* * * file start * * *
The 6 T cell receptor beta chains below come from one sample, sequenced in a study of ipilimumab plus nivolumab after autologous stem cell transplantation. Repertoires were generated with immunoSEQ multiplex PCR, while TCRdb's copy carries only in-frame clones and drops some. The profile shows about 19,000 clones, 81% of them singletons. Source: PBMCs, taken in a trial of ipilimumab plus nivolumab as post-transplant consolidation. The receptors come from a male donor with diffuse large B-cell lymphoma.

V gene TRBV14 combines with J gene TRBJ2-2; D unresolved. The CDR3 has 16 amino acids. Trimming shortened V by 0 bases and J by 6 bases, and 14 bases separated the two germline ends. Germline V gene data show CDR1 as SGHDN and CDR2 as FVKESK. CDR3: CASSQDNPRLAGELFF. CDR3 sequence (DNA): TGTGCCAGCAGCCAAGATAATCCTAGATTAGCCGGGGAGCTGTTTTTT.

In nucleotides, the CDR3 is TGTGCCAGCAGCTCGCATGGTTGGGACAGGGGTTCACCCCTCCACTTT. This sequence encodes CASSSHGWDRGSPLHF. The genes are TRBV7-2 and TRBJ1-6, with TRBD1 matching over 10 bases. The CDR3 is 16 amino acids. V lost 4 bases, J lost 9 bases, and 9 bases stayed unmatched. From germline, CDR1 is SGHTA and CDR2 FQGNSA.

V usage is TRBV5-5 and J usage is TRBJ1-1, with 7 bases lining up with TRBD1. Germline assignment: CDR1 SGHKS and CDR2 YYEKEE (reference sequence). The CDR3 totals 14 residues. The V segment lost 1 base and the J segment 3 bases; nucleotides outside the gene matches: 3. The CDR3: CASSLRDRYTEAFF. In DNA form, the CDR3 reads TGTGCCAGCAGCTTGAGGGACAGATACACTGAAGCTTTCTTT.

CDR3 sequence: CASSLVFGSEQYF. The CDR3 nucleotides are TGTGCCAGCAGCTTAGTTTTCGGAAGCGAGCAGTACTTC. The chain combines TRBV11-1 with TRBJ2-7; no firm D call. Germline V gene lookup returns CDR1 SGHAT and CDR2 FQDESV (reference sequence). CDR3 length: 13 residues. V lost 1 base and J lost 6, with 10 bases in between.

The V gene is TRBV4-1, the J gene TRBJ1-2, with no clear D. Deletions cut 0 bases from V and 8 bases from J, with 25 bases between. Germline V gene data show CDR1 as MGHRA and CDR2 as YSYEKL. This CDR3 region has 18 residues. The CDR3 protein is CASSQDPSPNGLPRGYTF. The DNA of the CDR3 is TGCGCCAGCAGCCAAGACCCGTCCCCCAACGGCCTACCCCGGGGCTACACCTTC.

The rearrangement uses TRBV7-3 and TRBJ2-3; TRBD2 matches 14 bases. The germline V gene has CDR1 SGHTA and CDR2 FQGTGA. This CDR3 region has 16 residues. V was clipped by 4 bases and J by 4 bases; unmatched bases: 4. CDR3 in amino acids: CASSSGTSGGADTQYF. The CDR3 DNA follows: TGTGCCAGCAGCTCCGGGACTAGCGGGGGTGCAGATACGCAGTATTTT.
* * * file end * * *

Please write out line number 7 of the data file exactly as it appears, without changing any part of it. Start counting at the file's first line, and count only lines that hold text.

The rearrangement uses TRBV7-3 and TRBJ2-3; TRBD2 matches 14 bases. The germline V gene has CDR1 SGHTA and CDR2 FQGTGA. This CDR3 region has 16 residues. V was clipped by 4 bases and J by 4 bases; unmatched bases: 4. CDR3 in amino acids: CASSSGTSGGADTQYF. The CDR3 DNA follows: TGTGCCAGCAGCTCCGGGACTAGCGGGGGTGCAGATACGCAGTATTTT.